The conversation between the Colt and I today, using my confident partner as an extension of me, helped reiterate just how light his softness to pressure needed to be,  and the mental availability the young horse needed to offer,  rather than just brainlessly following the older confident horse. 

The colt's conversation with me via the lead rope, should not differ if I was sitting on another horse. There's so many important tools that can be learned from this sort of scenario for being able to redirect a horse's thought, to being able to create an independence in him, irrelevant of how close in proximity to another horse he is, to teaching him to experience energy and spatial pressure from above and behind his viewpoint and get used to it. 

The conversations I had previously had on the ground I continued as I worked the colt from my horse's back. It was amazing to see the light bulb moments go off as a young horse realize the conversation I was offered him was no different, consistent whether I was on the ground or on horseback. 

All the tools and things that I'm asking of him, such as the less common standard of first look, then think, then move, was a priority in our conversation. All goes towards building the foundation and preparation for the first ride. People don't realize how much you can prepare a horse for an uneventful ride if you put in the time and effort to have quality conversations.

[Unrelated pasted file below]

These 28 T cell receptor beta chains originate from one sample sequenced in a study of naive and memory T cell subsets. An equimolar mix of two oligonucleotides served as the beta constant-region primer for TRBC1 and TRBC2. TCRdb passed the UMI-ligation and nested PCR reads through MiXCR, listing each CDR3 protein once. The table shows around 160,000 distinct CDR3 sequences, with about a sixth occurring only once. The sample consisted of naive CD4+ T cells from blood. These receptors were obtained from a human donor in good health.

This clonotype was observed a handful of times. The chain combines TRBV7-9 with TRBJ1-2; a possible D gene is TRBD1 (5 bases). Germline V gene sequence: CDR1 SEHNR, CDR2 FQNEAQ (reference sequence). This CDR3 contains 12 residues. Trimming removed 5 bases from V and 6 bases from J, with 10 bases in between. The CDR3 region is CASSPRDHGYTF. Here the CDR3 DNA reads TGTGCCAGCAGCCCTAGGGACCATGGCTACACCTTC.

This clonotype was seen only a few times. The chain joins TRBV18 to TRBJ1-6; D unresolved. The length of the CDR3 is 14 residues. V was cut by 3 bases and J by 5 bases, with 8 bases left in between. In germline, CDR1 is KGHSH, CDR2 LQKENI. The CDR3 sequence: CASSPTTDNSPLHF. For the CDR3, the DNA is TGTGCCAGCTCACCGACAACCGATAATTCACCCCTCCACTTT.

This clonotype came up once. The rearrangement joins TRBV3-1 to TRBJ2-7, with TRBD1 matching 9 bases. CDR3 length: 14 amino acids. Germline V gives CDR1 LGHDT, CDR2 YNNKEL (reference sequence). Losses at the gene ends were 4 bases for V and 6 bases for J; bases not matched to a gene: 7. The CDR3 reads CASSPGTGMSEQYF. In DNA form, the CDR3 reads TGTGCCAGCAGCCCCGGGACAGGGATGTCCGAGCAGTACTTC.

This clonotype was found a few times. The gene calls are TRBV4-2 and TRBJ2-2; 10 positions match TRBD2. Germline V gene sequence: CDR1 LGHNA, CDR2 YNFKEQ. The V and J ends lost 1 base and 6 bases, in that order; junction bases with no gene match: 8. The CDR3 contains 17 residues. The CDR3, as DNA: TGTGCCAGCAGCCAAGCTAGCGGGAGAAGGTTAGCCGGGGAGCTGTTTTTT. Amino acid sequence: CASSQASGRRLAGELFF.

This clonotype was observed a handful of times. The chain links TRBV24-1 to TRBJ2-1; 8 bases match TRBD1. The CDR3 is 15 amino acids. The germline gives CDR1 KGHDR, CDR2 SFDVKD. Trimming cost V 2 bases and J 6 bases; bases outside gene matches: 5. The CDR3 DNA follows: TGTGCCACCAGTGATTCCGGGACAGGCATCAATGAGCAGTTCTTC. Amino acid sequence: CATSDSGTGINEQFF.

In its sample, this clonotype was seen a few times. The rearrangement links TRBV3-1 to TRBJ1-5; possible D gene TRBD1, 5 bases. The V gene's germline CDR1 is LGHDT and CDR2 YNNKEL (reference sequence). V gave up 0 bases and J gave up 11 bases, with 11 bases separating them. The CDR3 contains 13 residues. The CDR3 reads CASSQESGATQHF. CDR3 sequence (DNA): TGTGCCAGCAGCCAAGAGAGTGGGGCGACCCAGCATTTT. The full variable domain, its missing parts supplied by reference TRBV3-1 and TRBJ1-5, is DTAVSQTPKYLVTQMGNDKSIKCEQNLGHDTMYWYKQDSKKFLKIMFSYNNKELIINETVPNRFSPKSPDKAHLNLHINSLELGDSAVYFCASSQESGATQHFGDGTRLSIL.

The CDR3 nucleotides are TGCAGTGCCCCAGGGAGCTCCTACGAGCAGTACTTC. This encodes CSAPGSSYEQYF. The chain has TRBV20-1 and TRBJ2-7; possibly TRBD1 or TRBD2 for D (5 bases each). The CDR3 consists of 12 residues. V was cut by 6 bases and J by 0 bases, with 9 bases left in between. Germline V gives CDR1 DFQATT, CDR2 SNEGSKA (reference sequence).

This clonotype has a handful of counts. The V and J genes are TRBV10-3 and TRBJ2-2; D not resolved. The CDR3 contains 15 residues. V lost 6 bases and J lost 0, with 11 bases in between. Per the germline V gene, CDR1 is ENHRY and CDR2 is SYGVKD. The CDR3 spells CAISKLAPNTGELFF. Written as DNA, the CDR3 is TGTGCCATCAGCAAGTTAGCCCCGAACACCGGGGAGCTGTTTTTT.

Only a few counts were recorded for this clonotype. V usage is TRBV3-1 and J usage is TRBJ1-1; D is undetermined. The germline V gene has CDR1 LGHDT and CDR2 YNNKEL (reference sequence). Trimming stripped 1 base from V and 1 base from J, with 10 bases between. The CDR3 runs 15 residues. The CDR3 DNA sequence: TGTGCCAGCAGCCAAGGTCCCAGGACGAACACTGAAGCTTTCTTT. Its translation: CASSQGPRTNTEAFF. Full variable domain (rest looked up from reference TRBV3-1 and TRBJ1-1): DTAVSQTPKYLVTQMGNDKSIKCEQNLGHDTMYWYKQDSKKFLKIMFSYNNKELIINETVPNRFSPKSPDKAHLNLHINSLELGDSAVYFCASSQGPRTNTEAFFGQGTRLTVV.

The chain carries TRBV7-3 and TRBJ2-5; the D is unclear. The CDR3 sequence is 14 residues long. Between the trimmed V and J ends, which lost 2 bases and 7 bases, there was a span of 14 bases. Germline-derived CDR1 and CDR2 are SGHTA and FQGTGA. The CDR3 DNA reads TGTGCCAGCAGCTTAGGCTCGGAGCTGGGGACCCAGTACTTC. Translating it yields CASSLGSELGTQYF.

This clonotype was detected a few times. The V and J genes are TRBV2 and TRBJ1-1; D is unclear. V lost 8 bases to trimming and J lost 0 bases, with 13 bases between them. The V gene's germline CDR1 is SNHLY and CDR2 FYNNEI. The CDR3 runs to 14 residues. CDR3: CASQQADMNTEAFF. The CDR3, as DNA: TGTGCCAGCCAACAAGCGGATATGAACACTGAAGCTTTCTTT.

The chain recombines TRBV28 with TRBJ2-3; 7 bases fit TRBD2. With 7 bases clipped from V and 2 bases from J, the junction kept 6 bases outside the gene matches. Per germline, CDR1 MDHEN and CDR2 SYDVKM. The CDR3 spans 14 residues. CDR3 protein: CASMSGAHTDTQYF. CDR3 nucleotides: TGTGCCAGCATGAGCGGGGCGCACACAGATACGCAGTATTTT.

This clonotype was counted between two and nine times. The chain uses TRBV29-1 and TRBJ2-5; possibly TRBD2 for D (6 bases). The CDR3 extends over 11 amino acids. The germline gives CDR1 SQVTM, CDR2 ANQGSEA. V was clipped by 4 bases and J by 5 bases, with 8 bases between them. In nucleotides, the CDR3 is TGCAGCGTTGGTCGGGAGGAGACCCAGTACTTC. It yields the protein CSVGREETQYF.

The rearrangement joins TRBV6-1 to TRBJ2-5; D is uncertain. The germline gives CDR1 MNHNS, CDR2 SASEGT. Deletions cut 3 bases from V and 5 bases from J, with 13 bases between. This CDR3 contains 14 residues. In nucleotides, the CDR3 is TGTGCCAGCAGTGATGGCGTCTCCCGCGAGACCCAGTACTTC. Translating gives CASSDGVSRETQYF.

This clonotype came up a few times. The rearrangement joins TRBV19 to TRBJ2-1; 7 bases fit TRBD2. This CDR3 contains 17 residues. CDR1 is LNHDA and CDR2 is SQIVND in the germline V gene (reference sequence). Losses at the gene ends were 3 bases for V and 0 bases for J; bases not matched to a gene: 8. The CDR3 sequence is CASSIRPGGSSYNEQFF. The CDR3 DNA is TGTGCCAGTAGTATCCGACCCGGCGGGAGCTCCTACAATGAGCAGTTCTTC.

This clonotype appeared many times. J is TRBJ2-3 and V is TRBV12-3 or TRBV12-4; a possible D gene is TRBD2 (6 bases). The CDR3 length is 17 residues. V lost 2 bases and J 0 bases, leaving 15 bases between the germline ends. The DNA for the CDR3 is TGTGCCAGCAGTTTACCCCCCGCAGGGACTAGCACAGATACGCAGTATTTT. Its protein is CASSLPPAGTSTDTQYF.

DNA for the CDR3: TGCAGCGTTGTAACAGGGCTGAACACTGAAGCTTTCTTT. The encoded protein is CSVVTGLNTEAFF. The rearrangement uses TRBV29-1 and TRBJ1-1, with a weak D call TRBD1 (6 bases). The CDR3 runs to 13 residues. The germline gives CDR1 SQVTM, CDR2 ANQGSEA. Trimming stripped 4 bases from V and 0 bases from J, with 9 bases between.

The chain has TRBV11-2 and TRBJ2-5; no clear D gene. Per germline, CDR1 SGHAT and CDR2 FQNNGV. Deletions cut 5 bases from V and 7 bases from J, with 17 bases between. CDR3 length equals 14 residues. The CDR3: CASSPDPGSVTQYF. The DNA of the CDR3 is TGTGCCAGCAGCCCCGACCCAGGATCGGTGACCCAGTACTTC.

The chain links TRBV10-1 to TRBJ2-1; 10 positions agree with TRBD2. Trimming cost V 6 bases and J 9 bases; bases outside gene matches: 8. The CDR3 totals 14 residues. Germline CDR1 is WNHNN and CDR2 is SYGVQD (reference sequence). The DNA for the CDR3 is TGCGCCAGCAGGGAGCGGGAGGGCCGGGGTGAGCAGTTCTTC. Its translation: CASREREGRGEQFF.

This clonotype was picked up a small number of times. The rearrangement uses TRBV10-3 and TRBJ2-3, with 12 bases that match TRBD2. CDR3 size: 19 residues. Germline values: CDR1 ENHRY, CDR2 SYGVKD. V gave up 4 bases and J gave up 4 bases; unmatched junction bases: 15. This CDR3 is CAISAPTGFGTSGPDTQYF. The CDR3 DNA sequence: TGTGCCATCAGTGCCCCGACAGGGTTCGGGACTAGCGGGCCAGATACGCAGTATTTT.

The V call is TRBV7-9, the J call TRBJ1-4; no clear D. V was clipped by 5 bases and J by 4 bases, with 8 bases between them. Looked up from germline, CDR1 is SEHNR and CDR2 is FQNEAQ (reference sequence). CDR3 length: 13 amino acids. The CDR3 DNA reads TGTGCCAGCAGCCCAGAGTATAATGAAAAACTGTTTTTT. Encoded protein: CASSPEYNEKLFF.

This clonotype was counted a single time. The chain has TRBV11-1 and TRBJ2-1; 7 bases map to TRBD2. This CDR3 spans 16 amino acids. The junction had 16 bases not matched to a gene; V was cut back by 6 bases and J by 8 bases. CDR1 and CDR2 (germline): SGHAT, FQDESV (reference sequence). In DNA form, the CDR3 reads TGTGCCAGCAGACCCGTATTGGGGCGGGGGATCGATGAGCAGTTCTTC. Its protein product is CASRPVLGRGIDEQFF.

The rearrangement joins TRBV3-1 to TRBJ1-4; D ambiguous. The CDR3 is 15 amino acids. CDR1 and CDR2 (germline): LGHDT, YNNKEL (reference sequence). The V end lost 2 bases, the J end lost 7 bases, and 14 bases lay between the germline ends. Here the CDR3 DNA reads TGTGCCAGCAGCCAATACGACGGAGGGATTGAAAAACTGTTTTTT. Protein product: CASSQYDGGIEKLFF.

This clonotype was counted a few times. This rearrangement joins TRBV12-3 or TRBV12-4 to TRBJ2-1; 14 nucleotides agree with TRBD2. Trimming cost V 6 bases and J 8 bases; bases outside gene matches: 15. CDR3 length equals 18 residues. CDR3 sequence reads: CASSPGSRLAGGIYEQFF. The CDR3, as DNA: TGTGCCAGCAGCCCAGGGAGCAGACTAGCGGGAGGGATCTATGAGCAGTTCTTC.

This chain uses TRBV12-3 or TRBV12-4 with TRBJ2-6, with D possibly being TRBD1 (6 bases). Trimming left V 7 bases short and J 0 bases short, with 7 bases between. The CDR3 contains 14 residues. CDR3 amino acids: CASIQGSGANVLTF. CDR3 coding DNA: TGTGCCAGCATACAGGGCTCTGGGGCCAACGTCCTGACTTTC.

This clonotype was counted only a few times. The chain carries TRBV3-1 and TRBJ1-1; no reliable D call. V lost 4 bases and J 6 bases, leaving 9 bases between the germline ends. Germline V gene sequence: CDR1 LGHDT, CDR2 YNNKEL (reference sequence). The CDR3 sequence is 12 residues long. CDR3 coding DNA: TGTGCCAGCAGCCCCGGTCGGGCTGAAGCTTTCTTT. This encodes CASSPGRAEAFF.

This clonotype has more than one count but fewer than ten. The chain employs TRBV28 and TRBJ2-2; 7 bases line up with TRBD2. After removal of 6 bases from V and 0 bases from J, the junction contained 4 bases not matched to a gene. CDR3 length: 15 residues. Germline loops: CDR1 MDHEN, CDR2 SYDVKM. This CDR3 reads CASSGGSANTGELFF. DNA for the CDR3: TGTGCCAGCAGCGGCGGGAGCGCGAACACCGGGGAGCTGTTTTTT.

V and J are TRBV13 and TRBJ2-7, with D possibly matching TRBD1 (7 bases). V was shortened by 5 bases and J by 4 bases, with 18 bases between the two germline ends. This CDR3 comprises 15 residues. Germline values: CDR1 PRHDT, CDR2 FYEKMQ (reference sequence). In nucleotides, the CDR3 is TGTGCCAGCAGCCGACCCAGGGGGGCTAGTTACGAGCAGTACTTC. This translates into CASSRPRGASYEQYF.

Re-educating the troubled horse

I recently had someone inquire about a horse who has bucking issues. It was a person who did not have a lot of experience and had sent their horse to a well-known training program. When their horse returned, multiple times the horse started bucking when ridden. 

So their question was if I would be able to help the horse, how long it would take, Etc. This is a very common inquiry that I get. 

I thought it would be helpful to share my response to the owner as many people seem to have these issues. The following is my answer.

There are several options for rehabilitating a horse that has become troubled and is now physically dangerous.

Every horse is an individual, so when horses arrive for training, the first week is an “Assessment week,” which allows me time to evaluate his current fears, insecurities, ability and willingness to learn, any potential physical/pain issues, and then approach him in a way that rebuilds his trust in humans.

By the time a horse is committed to bucking, his original “quiet” pleas for help from the human have either been missed or ignored; whether intentional or not, most folk’s priorities are to “just go ride”, often not realizing how much “help” the horse needs from the rider. 

Also, if you have limited experience, you need to keep in mind that even with a lot of quality training, you will need to “be on the same page” as your horse. Sending your horse to the trainer without understanding how/what he has learned, does the owner no good.

People also often think that once a horse is “trained” it will automatically maintain the knowledge or abilities; they don’t. Every experience with the horse is a “learning” opportunity for the horse; so again, whether you mean to or not, you may be “teaching” your horse many things you don’t realize.